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C.D. Warner, et al., comp.  The Library of the World’s Best Literature.
An Anthology in Thirty Volumes.  1917.
 
Masques
Critical Introduction by Ernest Rhys (1859–1946)
 
SOME of the prettiest things in all literature lie hidden and half forgotten in the “masques” and “triumphs” to be found in the old quartos and dusty folios of the early seventeenth century. Lord Bacon unbent to praise them; Milton and Ben Jonson wrote them; Campion used both his music and his poetry upon them; Inigo Jones lent them his art. These are famous names, and in a brief account one must keep to the great craftsmen who worked in that way; but it is fair to remember too the number of less-known writers who left things of the kind, imperfect as whole performances, but full of such effects and pleasant passages as well reward the students and lovers of old poetry.  1
  Among the poets who have not come popularly into the first or second rank, Samuel Daniel—“the well-languaged Daniel,” as he has been called—has written exquisitely parts and passages in this kind. Daniel, it may be recalled, besides writing plays on a classical Senecan model, very remarkable and exceptional in the literature of the time, wrote a very convincing retort in his ‘Defence of Rhyme’ to Campion’s attack on its use in English poetry. The prose ‘Defence’ had its verse counterpart in ‘Musophilus’; in whose terse lines may be found some that may grow proverbial, as e.g.:
  “While timorous knowledge stands considering,
Audacious ignorance hath done the deed.”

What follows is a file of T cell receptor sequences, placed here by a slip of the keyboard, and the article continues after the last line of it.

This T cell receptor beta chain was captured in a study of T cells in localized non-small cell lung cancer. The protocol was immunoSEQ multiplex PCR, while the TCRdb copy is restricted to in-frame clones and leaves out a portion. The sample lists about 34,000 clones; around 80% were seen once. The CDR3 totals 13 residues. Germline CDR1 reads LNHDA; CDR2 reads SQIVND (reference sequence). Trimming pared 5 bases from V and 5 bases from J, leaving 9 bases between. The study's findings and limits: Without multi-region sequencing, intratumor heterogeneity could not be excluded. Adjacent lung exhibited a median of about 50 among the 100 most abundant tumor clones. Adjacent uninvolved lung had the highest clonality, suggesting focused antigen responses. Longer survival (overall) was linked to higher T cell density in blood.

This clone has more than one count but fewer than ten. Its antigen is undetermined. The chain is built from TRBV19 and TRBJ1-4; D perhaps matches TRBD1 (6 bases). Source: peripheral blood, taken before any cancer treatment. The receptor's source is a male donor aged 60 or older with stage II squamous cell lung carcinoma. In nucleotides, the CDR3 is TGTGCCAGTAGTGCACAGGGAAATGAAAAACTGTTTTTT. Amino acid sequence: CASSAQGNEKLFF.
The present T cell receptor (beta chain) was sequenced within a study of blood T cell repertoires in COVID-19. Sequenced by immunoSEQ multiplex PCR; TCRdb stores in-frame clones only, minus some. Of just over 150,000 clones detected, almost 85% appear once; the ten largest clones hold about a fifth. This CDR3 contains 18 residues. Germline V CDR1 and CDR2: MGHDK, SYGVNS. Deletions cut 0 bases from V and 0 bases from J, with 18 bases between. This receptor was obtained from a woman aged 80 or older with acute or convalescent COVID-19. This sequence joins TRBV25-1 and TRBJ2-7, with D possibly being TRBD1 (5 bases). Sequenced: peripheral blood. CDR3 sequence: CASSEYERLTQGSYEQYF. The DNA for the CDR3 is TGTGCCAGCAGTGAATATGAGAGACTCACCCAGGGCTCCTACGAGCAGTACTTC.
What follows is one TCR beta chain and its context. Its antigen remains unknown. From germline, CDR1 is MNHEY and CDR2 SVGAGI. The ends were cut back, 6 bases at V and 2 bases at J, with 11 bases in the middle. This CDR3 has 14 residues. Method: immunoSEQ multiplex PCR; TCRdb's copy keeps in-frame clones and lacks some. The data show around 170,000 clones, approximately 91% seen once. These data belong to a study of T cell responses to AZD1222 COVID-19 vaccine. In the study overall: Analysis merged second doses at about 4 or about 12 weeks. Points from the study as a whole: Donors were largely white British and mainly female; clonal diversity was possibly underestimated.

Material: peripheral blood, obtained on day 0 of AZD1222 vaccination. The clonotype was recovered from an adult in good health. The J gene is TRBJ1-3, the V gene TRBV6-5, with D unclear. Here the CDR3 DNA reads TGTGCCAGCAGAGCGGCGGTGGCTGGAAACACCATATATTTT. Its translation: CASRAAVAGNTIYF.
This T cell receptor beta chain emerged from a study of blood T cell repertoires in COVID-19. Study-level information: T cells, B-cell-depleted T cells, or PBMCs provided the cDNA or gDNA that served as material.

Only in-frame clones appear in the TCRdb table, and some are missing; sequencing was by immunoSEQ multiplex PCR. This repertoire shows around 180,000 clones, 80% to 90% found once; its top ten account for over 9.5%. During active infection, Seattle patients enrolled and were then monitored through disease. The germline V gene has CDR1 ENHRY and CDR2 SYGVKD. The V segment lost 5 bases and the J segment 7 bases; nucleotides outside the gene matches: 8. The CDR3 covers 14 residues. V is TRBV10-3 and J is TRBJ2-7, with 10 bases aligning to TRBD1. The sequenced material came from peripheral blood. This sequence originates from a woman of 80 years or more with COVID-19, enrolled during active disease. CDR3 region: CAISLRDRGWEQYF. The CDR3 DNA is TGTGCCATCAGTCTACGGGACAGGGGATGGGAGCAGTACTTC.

2
  Something of the same idiomatic force of expression may be found in his masques and in his plays. In his masque of ‘Tethys’s Festival, or the Queen’s Wake,’ which was celebrated at Whitehall in 1610, and which like so many of Ben Jonson’s masques owed a moiety at least of their effect to the genius of Inigo Jones,—as becomes a play devoted to Tethys, Queen of Ocean, and her nymphs, we find that—
          “The Scene it selfe was a Port or Haven, with Bulworkes at the entrance, and the figure of a Castle commaunding a fortified towne: within this Port were many Ships, small and great, seeming to lie at anchor, some neerer, and some further off, according to perspective: beyond all appeared the Horizon or termination of the Sea, which seemed to moove with a gentle gale, and many Sayles lying, some to come into the Port, and others passing out. From this Scene issued Zephyrus, with eight Naydes, Nymphs of fountaines, and two Tritons sent from Tethys.”
  3
  Then followed songs and dances, and a change of scene accomplished during a wonderful circular dance of mirrors and lights, devised by Inigo Jones.

          “After this, Tethys rises, and with her Nymphes performes her second daunce, and then reposes her againe upon the Mount, entertained with another song:—
  
  “Are they shadowes that we see?
  And can shadowes pleasure give?
Pleasures onely shadowes bee
  Cast by bodies we conceive;
And are made the things we deeme,
In those figures which they seeme.
  
“But these pleasures vanish fast,
  Which by shadowes are exprest:
Pleasures are not, if they last;
  In their passing is their best.
Glory is most bright and gay
In a flash, and so away.”
  4